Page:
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Babe.net, Site Behind Polarizing Aziz Ansari Story, Is Up for Sale (Exclusive)

The site markets itself to “girls who don’t give a f—“

Babe.net, the site behind a story about comedian Aziz Ansari that set off a debate about consent and journalistic ethics, is for sale, according to an email from CEO Jack Rivlin obtained by TheWrap.

A fact sheet to potential buyers said Babe.net’s parent company, Tab Media, was “seeking a new owner who can take advantage of its large distribution, strong brand and reputation.”

Rivlin and a rep for Ansari did not immediately respond to request for comment from TheWrap. Though the fact sheet said Babe.net’s owners closed it in December, it has has continued to publish some new content this year.

Babe.net targets a female audience aged 15-30 with the slogan, “For girls who don’t give a f—.”

Once a little-known blog, it drew widespread attention for a January 2018 piece entitled, “I Went on a Date With Aziz Ansari. It Turned Into the Worst Night of My Life.”

While some counted it as a #MeToo narrative that exposed the comedian pressuring a woman to have sex and failing to read signals, some readers — including New York Times staff editor Bari Weiss — said the encounter described in the story did not rise to the level of sexual misconduct and was simply “bad sex.”

Ansari responded to the woman in the story that he would take “her words to heart.”

“It was true that everything did seem okay to me, so when I heard that it was not the case for her, I was surprised and concerned. I took her words to heart and responded privately after taking the time to process what she had said,” the comedian said after the story was published. “I continue to support the movement that is happening in our culture. It is necessary and long overdue.”

The story was written by reporter Katie Way, based on an account from an anonymous women identified as “Grace.” Babe.net relished in the attention the site received.

The situation set off a journalistic debate about both whether the story should have been published, and whether Babe.net framed it correctly. Jezebel published a post headlined, “Babe, What Are You Doing?” that included the critique: “Reporters must be careful not to re-traumatize subjects, which includes consideration of the ways that their reports will be received–that is, often with skepticism and disbelief–and account for that with journalists’ sharpest tools: fidelity to confirmable facts, thorough arguments, and an abiding lack of sensationalism.”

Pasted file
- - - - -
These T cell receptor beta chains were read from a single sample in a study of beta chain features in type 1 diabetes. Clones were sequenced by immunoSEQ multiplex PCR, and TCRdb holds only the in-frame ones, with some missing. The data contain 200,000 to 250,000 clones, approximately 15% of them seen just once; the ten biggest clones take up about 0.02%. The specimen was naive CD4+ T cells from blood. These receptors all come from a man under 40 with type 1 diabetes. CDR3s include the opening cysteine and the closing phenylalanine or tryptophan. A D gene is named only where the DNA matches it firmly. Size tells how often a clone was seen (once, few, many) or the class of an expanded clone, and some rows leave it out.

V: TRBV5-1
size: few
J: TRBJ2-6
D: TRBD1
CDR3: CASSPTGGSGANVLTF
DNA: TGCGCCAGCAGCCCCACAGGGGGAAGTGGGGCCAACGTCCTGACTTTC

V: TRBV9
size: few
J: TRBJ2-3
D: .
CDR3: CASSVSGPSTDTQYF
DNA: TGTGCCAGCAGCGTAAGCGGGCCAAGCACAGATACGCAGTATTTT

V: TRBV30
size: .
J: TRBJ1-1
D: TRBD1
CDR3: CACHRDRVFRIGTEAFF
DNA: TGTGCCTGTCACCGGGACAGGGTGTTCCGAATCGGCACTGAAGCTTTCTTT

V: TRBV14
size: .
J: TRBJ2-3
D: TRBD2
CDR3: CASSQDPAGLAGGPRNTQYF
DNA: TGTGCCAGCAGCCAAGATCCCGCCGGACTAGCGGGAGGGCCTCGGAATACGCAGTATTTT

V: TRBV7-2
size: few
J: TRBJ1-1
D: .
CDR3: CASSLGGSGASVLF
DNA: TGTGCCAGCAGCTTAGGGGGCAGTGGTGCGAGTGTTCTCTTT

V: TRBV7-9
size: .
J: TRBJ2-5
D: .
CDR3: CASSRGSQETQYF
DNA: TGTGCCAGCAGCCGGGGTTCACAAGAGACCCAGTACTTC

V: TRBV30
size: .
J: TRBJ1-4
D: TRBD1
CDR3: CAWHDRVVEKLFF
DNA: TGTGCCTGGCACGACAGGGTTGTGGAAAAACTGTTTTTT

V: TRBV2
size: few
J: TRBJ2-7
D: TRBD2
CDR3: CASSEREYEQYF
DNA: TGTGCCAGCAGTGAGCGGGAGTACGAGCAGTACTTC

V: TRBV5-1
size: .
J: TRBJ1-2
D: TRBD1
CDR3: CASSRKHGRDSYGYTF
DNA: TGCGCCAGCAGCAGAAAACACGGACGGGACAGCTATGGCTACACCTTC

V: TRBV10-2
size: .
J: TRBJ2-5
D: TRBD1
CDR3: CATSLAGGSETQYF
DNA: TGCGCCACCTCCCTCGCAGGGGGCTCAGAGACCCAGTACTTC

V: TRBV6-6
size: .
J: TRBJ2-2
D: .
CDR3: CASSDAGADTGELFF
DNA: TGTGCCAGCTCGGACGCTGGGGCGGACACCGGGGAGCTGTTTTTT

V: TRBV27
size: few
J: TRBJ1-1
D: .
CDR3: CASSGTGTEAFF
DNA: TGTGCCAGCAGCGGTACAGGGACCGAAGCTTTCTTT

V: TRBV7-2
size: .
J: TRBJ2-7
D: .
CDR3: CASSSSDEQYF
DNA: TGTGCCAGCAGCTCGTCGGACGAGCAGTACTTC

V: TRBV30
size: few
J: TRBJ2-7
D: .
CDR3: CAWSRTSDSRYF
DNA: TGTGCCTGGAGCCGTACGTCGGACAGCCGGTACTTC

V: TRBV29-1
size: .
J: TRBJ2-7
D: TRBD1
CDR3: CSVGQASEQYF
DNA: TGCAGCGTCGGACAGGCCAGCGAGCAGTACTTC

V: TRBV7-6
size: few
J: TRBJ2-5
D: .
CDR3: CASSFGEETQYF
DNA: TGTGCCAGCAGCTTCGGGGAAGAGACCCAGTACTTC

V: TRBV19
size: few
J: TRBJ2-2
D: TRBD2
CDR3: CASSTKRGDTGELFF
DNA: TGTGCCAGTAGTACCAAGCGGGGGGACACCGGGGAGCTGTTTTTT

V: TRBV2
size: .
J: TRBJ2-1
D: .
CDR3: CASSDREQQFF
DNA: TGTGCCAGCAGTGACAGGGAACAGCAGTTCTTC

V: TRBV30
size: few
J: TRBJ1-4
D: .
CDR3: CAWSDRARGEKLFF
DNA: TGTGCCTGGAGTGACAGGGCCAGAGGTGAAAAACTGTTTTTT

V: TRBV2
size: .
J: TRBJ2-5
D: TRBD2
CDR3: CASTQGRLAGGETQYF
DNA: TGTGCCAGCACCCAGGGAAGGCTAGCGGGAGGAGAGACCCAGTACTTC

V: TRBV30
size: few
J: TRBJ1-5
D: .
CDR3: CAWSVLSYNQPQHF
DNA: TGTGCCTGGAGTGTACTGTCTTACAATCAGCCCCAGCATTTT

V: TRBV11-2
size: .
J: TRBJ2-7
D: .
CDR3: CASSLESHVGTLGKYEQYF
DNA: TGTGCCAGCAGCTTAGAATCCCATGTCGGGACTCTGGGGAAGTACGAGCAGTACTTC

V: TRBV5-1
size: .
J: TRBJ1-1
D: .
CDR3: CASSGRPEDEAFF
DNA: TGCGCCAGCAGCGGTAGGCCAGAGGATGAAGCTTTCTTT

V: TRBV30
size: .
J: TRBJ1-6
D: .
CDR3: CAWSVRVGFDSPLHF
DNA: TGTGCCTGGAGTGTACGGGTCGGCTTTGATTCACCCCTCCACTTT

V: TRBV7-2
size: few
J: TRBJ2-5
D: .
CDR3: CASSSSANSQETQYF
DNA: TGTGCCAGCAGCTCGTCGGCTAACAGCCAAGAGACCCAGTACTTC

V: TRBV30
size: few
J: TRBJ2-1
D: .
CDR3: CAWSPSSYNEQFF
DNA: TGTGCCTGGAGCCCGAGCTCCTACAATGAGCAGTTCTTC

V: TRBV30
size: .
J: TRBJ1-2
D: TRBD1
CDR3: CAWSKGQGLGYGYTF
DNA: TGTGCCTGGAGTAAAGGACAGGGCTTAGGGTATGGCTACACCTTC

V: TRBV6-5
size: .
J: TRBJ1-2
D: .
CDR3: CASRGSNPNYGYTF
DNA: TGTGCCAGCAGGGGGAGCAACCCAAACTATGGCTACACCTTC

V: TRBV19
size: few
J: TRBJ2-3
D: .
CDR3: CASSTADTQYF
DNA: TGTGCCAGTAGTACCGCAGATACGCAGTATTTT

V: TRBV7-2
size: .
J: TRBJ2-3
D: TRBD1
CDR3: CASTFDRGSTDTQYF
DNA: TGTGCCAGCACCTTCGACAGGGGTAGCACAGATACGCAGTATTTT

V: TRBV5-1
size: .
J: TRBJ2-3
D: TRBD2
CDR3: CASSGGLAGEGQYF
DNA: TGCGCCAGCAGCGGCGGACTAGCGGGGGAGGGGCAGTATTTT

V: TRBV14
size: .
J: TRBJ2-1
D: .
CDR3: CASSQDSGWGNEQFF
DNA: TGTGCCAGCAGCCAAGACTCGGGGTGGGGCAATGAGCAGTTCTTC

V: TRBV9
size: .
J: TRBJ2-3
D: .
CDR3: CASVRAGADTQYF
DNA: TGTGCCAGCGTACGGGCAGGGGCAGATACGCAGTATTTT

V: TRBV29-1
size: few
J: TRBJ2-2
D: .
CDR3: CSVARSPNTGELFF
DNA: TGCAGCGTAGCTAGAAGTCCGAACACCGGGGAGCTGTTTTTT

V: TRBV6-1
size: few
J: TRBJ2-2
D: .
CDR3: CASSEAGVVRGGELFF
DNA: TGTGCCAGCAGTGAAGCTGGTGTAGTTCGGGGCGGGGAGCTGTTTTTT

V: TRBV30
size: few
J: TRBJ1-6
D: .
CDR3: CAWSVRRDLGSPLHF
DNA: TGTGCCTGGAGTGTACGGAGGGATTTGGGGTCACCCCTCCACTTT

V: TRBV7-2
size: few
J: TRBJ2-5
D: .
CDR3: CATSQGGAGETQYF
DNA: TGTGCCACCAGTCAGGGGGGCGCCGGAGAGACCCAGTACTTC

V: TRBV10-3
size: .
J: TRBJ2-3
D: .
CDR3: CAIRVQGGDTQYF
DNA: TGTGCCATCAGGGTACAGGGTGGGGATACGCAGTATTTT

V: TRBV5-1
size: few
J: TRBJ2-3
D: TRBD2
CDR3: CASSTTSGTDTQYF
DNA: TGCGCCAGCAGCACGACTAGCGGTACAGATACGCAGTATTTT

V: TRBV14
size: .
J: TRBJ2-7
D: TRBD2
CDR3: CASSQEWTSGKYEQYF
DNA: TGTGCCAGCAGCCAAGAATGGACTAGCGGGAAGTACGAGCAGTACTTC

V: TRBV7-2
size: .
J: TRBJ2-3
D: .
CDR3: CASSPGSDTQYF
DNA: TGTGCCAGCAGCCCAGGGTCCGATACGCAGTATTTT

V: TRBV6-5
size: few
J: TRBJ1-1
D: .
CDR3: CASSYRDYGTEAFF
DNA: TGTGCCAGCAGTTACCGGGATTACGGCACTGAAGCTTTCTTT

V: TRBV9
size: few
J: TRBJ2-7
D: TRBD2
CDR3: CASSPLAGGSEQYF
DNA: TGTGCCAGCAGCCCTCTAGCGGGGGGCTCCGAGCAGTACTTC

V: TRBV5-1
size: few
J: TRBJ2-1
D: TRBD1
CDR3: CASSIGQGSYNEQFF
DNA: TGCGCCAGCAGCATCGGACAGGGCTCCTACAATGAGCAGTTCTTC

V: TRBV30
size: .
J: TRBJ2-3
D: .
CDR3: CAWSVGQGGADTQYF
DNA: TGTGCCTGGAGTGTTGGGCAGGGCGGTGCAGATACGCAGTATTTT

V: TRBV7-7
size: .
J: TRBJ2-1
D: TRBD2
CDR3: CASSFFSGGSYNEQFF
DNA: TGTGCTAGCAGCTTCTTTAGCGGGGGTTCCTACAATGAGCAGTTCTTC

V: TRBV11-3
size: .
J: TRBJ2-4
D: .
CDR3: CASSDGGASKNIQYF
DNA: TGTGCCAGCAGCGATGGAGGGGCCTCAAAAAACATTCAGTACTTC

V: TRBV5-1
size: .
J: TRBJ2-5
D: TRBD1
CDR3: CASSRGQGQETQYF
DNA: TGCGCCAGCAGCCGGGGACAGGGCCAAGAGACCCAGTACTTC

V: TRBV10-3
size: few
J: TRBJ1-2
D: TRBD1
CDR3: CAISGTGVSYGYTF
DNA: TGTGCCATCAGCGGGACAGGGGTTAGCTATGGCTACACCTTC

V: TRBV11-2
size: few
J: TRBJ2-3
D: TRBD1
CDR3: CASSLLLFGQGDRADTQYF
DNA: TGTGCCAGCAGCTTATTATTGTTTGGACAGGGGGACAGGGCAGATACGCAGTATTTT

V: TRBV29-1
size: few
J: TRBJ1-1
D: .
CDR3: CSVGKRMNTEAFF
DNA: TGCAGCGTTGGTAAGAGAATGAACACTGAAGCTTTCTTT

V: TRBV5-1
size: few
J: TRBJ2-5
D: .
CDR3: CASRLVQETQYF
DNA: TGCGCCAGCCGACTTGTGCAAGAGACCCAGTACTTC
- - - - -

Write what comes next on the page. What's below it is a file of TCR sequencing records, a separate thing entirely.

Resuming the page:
An analysis in The Verge said the Babe.net story contained “baffling reporting choices,” while finding that some of the arguments against the piece were also flawed. It said some criticicism “seems to stem from the assumption that the victim’s account is untrue, simply because a lot of the story’s framing is unnecessary, the strategy of promotion is tacky, and the writer and site are largely unknown.”

Ansari addressed the story again this week, telling an audience in New York Monday that it was still “a terrifying thing to talk about.”

“There were times I felt really upset and humiliated and embarrassed, and ultimately I just felt terrible this person felt this way,” Ansari said, according to Vulture.

The Babe.net fact sheet to prospective buyers boasts that the site generated more than $300,000 in revenue in 2018, and average 4 million monthly uniques. It also says the site has 2 million evergreen uniques through search.

It also invites “parties with a strong interest” to contact Rivlin directly.

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